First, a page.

An American journalist jailed in Iran and charged with espionage faced a court in a one-day trial behind closed doors and a verdict is expected within weeks, the country's judiciary spokesman said Tuesday.
The unusually swift trial in Iran's Revolutionary Court comes as the United States has publicly pressed for Roxana Saberi's release.
The 31-year-old dual American-Iranian citizen was arrested in late January and initially accused of working without press credentials.
But an Iranian judge leveled a far more serious allegation against her last week, charging her with spying for the United States.
"Yesterday, the first trial session was held. She presented her final defense," judiciary spokesman Ali Reza Jamshidi told reporters. "The court will issue its verdict within the next two to three weeks."
The U.S. government has repeatedly called for Saberi's release and the charges against her and news of her trial were a setback -- especially at a time when President Barack Obama has expressed a willingness to talk with Iran after many years of rocky relations under the former Bush administration.
It was unclear why the trial was moving at such a fast pace -- especially because the charges leveled against Saberi were so serious. Under Iranian law, those convicted of spying normally face up to 10 years in prison.
Saberi's lawyer, Abdolsamad Khorramshahi, said he was not authorized to speak to the media about the trial, which he was permitted to attend.
"I will comment only after the verdict is issued," he told The Associated Press.
Her parents, who traveled to Iran in a bid to help win their daughter's release, could not immediately be reached for comment.
Saberi, who grew up in Fargo, N.D., and attended college at Concordia College in Moorhead, Minn., has been living in Iran for the last six years, working as a freelance reporter for organizations including National Public Radio and the British Broadcasting Corp.
An Iranian investigative judge involved in the case has alleged Saberi passed classified information to U.S. intelligence services but did not provide further details.
Secretary of State Hillary Rodham Clinton said last week the United States was "deeply concerned" about the espionage charges, which the department described as "baseless."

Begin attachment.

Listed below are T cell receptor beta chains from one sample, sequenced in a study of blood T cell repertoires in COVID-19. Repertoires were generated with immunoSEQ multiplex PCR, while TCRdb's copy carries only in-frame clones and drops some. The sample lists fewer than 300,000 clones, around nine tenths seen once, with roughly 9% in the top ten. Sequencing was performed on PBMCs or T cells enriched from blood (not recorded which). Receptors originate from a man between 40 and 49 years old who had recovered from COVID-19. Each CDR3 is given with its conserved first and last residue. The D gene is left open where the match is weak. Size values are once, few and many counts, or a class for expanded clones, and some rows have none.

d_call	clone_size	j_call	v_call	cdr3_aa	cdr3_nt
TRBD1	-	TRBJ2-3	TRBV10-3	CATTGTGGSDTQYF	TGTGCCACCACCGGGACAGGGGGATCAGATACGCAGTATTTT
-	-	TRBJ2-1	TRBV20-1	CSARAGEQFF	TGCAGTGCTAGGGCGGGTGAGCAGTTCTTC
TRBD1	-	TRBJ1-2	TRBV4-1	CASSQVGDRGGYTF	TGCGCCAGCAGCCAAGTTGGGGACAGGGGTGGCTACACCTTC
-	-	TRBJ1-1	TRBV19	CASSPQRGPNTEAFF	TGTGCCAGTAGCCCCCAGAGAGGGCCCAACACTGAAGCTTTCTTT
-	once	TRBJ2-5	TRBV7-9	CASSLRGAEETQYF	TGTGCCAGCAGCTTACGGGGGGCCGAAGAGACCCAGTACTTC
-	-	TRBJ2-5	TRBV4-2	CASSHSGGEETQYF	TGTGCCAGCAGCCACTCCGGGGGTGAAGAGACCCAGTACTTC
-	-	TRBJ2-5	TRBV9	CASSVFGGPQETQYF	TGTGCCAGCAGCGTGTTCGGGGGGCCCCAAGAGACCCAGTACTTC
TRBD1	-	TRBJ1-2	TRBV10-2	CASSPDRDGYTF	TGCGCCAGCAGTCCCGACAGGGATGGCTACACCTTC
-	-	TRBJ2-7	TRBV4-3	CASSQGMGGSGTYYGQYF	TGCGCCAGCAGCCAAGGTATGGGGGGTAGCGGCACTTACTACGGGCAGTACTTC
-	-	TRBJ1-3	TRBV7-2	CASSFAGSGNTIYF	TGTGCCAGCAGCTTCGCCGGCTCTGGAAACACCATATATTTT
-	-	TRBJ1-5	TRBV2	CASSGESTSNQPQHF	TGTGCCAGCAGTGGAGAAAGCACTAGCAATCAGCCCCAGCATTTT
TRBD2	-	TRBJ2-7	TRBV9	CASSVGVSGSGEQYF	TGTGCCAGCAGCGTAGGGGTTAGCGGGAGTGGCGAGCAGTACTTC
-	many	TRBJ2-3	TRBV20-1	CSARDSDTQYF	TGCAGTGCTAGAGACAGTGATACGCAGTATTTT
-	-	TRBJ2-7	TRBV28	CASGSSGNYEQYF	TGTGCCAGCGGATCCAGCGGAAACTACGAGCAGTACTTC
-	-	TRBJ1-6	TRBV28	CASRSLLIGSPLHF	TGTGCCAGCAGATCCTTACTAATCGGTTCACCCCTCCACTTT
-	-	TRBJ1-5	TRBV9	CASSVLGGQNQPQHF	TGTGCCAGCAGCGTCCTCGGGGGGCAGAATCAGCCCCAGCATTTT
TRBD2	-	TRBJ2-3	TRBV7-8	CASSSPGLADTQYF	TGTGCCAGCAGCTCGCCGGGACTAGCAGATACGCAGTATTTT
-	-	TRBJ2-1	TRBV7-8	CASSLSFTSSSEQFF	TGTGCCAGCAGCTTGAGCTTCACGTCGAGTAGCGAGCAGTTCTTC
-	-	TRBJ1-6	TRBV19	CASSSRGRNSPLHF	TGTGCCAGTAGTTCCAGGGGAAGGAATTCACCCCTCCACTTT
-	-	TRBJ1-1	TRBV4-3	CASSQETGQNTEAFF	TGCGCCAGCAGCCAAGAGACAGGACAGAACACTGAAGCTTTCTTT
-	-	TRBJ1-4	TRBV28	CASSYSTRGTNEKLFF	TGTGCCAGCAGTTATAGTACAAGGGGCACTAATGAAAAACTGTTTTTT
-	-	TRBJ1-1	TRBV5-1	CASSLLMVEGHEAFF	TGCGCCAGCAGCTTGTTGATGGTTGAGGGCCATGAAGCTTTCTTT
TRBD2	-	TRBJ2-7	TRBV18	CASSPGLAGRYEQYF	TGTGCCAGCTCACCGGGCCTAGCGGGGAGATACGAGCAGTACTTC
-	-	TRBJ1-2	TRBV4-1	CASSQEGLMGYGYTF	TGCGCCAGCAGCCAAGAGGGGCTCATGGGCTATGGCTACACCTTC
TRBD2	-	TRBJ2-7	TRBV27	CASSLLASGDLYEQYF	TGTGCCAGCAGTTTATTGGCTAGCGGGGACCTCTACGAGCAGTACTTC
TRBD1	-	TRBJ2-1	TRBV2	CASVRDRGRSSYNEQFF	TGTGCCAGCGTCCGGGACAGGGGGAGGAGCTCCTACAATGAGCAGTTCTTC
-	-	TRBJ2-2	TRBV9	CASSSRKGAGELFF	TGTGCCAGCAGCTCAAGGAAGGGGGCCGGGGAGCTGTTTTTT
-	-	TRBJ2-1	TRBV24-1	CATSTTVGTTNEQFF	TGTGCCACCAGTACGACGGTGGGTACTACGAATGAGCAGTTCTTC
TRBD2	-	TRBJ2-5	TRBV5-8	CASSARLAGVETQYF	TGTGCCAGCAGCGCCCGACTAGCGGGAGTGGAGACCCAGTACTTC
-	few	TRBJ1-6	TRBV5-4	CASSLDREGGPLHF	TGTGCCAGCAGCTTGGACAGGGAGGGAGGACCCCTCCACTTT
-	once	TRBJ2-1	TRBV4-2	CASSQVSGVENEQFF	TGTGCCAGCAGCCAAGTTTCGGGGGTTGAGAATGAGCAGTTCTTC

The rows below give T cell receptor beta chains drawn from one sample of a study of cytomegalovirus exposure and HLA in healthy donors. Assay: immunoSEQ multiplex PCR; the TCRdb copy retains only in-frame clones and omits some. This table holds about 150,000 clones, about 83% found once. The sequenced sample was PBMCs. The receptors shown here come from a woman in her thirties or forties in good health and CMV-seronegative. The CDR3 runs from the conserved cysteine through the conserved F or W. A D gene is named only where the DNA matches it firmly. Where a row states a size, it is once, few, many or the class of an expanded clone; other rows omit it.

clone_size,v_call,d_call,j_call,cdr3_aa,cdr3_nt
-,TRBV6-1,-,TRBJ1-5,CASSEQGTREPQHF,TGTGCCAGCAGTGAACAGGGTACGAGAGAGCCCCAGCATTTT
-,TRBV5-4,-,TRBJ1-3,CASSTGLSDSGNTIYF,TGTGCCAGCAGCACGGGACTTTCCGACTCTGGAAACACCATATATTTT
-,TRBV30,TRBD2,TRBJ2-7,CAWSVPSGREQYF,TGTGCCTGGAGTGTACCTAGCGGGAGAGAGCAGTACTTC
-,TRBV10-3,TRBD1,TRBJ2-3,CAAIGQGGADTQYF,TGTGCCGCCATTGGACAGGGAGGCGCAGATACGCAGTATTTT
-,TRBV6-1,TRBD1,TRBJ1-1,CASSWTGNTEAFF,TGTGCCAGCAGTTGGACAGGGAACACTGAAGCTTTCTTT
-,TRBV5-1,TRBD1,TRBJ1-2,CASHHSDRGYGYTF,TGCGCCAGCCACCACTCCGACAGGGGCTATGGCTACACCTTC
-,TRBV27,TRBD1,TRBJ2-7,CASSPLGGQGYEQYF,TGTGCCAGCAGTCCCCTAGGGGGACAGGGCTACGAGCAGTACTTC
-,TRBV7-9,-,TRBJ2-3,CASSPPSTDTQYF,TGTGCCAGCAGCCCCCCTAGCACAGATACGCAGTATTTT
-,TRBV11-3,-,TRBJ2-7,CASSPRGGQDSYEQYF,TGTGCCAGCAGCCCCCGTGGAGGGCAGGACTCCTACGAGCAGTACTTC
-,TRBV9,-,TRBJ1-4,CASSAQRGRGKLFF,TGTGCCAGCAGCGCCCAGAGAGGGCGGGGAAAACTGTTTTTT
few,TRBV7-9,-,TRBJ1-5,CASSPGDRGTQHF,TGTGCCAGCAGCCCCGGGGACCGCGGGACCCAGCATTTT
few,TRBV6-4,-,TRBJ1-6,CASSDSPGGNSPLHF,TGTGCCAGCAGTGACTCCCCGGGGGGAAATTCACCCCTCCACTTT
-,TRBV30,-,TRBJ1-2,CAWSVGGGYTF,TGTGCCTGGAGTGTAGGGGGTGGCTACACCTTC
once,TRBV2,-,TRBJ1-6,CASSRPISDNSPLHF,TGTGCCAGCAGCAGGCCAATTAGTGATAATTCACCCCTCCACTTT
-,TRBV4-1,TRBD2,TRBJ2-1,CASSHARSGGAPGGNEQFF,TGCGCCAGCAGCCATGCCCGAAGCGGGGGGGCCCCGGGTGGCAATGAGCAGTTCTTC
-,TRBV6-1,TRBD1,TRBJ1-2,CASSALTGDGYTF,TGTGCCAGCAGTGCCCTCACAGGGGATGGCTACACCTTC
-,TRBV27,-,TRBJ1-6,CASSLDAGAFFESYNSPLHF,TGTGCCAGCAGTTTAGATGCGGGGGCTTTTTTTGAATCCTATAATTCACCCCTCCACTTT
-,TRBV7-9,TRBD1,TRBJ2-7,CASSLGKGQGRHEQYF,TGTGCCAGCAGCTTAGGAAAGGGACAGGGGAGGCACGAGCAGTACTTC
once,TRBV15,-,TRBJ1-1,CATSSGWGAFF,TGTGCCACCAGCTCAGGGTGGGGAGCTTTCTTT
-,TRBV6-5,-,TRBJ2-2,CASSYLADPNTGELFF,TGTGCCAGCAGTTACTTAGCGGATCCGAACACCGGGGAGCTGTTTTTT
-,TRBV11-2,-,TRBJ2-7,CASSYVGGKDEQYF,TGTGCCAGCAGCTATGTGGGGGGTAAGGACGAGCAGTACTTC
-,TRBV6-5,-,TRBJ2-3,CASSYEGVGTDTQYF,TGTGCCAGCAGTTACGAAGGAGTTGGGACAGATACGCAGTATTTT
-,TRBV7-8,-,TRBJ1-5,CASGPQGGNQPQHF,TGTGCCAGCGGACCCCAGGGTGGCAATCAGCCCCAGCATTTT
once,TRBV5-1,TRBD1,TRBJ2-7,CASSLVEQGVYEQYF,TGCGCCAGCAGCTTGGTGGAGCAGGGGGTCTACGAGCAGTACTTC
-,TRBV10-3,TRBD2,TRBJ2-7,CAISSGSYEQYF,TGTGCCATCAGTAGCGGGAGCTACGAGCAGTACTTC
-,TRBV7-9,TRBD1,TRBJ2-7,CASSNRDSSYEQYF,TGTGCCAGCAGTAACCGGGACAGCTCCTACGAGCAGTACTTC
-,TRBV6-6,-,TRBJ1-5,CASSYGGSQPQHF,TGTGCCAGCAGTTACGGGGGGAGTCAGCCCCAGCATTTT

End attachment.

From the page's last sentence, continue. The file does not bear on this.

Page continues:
Jamshidi criticized the U.S. on Tuesday for saying Saberi was innocent and calling for her release.
"That a government expresses an opinion without seeing the indictment is laughable," he told a news conference.
Saberi's parents, who live in Fargo, visited their daughter last week in Evin prison, a facility north of Tehran that is well-known for holding political prisoners.
The couple met Saberi for 30 minutes -- the first time they had spoken to her since she called them on Feb. 10 to say she had been arrested.
Her father, Iranian-born Reza Saberi, said he would stay in Iran until his daughter was freed. He has said his daughter was finishing a book on Iran and had planned to return to the United States this year.
Human rights groups have repeatedly criticized Iran for arresting journalists and suppressing freedom of speech. The government has arrested several Iranian-Americans in the past few years, citing alleged attempts to overthrow its Islamic government through what it calls a "soft revolution."
In a separate case, an Iranian appeals court upheld a three-year prison sentence for an Iranian woman of Armenian descent who worked in Iran for the Washington-based International Research & Exchanges Board, Jamshidi said Tuesday.
Silva Harotonian was arrested in June and sentenced in January. The United States had called on Iran to release Harotonian and says her conviction on charges of trying to overthrow the Iranian government are also "baseless." Her employer and family say she is an administrative assistant, not a political activist.
The U.S. broke off diplomatic relations with Iran after the 1979 Islamic Revolution and the takeover of the U.S. Embassy in Tehran by hard-line students.
Tensions have been high in recent years over U.S. accusations that Iran is secretly seeking to develop nuclear weapons and providing weapons to Shiite militants in Iraq. Iran denies both charges.
Obama has said his administration is looking for opportunities to open direct talks with Iran and has pledged to rethink Washington's relationship with its longtime adversary. Iranian President Mahmoud Ahmadinejad responded by saying Iran would welcome talks with the U.S. - but only if there is mutual respect.
(Copyright 2009 by The Associated Press. All Rights Reserved.)